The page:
PODESTA: CONGRESS SHOULD PURSUE CONTEMPT CITATIONS. At a meeting with journalists this morning, John Podesta, president and CEO of the Center for American Progress (and former chief of staff in the Clinton White House), urged congressional leaders in both chambers to pursue threatened charges of contempt of Congress against White House personnel who have refused to cooperate with Judiciary Committees in both the House and Senate.

As I wrote last week, the House Judiciary Committee voted to pursue contempt charges against White House Chief of Staff Joshua Bolten and former White House Counsel Harriet Miers for their defiance of a subpoena to testify in hearings concerning the controversial firings of nine U.S. attorneys. House leaders, however, have yet to schedule a vote on the matter.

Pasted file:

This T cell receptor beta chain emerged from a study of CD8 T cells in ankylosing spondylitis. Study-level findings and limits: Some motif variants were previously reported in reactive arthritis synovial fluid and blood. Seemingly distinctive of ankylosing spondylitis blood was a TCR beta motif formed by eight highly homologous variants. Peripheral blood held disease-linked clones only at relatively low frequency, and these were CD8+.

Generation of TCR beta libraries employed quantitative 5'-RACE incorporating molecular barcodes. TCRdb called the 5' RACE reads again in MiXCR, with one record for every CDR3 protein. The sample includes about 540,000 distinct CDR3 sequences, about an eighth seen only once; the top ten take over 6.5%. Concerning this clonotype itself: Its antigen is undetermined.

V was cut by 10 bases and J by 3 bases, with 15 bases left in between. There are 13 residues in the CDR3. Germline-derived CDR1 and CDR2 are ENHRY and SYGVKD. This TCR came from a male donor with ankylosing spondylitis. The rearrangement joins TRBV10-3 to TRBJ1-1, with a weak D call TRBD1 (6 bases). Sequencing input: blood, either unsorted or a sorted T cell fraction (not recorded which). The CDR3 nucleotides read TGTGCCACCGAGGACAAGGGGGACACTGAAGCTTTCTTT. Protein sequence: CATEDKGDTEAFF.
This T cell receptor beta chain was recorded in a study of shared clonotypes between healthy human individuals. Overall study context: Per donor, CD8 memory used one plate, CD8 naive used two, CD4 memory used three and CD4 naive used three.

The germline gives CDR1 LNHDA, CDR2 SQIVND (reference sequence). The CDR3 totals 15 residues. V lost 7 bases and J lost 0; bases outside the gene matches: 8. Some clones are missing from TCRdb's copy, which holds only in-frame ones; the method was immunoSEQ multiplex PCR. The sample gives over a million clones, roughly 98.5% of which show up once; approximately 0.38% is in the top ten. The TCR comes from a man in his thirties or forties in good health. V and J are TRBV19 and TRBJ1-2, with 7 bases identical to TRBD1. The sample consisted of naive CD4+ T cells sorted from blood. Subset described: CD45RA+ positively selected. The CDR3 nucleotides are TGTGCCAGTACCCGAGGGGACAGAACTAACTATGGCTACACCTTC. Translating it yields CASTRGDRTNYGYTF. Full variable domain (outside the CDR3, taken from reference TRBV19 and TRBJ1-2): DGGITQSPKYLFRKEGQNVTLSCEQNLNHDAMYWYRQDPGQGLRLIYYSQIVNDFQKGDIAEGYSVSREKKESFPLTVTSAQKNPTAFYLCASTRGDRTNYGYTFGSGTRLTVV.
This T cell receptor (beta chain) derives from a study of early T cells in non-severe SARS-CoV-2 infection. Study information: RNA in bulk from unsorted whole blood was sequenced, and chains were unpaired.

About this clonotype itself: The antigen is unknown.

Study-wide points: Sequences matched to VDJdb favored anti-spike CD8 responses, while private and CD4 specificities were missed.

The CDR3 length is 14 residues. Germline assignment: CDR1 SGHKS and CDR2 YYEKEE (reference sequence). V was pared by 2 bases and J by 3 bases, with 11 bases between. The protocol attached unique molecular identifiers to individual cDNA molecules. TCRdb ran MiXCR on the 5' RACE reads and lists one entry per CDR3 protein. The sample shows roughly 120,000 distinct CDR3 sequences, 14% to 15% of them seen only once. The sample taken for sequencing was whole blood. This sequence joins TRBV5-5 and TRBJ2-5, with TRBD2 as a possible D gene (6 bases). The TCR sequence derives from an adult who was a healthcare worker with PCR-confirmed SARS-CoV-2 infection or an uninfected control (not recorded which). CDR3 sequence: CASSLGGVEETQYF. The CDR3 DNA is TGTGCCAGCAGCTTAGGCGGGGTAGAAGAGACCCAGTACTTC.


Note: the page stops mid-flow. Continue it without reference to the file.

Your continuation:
In the Senate, Judiciary Committee Chairman Patrick Leahy declared White House officials to be in contempt of Congress for their failure to provide the committee with subpoenaed documents in the domestic spying program conducted by the National Security Agency (NSA), but has yet to commit to making formal charges against administration officials.

"Both committees have put their reputations on the line ..." Podesta said, in answer to my request for his take on the situation. "They need to pursue this up to and including contempt citations."

Since White House officials have said that they will not permit the Department of Justice to prosecute criminal contempt citations, Podesta explained, the Senate Judiciary Committee should exercise its option to pursue civil contempt citations.

--Adele M. Stan

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